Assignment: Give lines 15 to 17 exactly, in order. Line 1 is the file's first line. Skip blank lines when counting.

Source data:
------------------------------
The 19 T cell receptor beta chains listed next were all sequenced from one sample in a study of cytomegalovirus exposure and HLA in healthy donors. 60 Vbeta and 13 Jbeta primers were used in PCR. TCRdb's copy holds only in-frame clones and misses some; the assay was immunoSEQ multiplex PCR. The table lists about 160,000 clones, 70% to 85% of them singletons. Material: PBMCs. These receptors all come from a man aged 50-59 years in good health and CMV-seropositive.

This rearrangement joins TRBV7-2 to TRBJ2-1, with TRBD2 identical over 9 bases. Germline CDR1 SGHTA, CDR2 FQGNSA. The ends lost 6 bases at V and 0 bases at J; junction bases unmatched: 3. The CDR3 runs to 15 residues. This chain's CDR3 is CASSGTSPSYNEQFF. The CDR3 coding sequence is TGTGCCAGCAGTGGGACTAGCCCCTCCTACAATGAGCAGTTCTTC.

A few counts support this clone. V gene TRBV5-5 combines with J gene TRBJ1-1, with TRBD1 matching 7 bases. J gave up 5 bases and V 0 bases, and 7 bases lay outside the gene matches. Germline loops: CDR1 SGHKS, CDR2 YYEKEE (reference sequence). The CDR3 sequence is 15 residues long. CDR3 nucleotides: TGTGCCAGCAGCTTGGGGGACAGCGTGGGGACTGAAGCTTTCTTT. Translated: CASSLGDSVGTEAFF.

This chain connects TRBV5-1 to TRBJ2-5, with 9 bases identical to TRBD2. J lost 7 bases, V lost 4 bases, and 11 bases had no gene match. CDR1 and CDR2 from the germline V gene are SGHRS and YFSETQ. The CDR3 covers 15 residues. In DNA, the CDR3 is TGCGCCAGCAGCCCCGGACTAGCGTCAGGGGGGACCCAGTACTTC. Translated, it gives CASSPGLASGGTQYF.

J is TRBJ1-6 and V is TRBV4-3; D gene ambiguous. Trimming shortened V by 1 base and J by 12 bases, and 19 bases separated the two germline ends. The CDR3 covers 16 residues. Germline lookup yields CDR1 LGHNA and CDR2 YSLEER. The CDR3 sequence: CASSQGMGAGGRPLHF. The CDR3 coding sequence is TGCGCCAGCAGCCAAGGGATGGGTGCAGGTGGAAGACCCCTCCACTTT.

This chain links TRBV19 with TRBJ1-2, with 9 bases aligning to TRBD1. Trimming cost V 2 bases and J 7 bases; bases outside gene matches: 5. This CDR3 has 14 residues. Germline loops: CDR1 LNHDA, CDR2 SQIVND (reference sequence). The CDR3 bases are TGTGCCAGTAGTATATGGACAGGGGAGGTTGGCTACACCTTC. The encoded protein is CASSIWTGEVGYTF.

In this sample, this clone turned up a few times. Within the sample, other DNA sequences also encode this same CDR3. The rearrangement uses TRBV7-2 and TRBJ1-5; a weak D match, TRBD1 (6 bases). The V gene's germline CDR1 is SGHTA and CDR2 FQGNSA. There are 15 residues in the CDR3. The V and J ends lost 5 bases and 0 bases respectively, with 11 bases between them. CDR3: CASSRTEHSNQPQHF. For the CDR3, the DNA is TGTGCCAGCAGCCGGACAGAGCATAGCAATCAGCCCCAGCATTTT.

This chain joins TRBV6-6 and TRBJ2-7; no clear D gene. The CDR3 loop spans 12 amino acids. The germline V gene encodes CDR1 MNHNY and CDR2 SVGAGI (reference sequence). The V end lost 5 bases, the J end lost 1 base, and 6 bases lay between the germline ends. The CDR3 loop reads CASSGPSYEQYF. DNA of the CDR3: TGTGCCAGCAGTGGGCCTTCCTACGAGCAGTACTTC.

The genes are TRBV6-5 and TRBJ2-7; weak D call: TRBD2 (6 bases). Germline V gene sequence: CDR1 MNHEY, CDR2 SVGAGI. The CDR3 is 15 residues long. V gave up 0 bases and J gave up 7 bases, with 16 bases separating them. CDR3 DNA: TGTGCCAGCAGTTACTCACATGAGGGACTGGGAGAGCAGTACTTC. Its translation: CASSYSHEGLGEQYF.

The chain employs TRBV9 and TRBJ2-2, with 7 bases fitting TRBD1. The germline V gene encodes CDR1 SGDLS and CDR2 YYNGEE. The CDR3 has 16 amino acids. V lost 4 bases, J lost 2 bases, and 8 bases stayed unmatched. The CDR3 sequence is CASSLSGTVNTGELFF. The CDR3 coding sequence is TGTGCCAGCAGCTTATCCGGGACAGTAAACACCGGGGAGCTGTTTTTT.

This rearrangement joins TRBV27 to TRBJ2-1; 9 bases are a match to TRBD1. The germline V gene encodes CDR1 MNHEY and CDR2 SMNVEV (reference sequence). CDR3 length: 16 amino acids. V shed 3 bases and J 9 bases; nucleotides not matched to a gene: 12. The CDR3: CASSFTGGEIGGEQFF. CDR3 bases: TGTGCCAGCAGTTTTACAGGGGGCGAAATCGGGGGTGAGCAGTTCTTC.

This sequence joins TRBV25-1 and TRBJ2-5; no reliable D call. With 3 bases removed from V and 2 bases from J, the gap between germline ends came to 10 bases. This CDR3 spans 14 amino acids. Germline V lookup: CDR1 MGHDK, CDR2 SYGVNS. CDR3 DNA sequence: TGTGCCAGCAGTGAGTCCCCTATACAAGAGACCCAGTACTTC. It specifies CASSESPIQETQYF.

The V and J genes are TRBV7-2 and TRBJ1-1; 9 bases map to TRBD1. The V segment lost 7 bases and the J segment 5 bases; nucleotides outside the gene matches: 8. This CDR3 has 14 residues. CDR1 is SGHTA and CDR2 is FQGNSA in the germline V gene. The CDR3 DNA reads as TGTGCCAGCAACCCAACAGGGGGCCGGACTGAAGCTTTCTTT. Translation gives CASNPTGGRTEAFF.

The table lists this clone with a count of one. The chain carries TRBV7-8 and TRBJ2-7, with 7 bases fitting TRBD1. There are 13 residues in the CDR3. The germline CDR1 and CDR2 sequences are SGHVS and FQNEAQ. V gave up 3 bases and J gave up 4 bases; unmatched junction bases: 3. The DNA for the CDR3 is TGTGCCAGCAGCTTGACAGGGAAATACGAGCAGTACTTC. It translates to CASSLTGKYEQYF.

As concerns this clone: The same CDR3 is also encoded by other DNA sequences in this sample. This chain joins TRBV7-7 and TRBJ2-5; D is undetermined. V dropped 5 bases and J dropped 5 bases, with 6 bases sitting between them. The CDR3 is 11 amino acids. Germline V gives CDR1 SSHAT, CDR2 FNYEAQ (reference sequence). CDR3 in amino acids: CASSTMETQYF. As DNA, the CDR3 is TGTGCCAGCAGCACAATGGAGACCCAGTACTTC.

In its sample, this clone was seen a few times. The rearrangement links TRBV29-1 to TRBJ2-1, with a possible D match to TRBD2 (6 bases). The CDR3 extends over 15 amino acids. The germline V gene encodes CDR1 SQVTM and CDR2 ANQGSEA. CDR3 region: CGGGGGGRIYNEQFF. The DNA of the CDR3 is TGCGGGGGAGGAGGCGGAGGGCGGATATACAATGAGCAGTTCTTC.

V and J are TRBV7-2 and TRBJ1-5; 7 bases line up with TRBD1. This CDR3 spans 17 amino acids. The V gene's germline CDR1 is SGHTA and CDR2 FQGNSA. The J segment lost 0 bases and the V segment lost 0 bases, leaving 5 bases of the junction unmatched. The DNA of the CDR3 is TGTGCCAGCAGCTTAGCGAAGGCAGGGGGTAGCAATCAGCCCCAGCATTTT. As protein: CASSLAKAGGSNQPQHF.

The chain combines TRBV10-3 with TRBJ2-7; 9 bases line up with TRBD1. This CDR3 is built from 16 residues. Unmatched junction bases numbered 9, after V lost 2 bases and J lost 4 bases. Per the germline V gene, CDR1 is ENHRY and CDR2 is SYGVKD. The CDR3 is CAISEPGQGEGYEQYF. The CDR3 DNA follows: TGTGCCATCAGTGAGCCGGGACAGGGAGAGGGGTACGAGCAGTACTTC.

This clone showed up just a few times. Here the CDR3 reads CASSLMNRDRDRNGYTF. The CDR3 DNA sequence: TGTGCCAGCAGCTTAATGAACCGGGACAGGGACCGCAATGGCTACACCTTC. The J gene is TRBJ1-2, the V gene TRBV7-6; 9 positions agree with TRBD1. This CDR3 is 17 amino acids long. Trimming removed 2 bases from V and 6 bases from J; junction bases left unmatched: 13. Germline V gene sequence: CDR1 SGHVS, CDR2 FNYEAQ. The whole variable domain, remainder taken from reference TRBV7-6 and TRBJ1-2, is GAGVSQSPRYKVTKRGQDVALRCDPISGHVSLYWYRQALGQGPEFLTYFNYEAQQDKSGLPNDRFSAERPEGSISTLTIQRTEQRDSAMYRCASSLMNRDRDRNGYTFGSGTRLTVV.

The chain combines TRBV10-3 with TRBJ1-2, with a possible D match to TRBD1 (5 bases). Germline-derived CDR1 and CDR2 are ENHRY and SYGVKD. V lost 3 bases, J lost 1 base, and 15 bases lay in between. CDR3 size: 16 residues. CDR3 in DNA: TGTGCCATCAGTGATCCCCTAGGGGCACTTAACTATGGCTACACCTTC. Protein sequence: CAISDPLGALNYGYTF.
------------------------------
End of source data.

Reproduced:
As concerns this clone: The same CDR3 is also encoded by other DNA sequences in this sample. This chain joins TRBV7-7 and TRBJ2-5; D is undetermined. V dropped 5 bases and J dropped 5 bases, with 6 bases sitting between them. The CDR3 is 11 amino acids. Germline V gives CDR1 SSHAT, CDR2 FNYEAQ (reference sequence). CDR3 in amino acids: CASSTMETQYF. As DNA, the CDR3 is TGTGCCAGCAGCACAATGGAGACCCAGTACTTC.

In its sample, this clone was seen a few times. The rearrangement links TRBV29-1 to TRBJ2-1, with a possible D match to TRBD2 (6 bases). The CDR3 extends over 15 amino acids. The germline V gene encodes CDR1 SQVTM and CDR2 ANQGSEA. CDR3 region: CGGGGGGRIYNEQFF. The DNA of the CDR3 is TGCGGGGGAGGAGGCGGAGGGCGGATATACAATGAGCAGTTCTTC.

V and J are TRBV7-2 and TRBJ1-5; 7 bases line up with TRBD1. This CDR3 spans 17 amino acids. The V gene's germline CDR1 is SGHTA and CDR2 FQGNSA. The J segment lost 0 bases and the V segment lost 0 bases, leaving 5 bases of the junction unmatched. The DNA of the CDR3 is TGTGCCAGCAGCTTAGCGAAGGCAGGGGGTAGCAATCAGCCCCAGCATTTT. As protein: CASSLAKAGGSNQPQHF.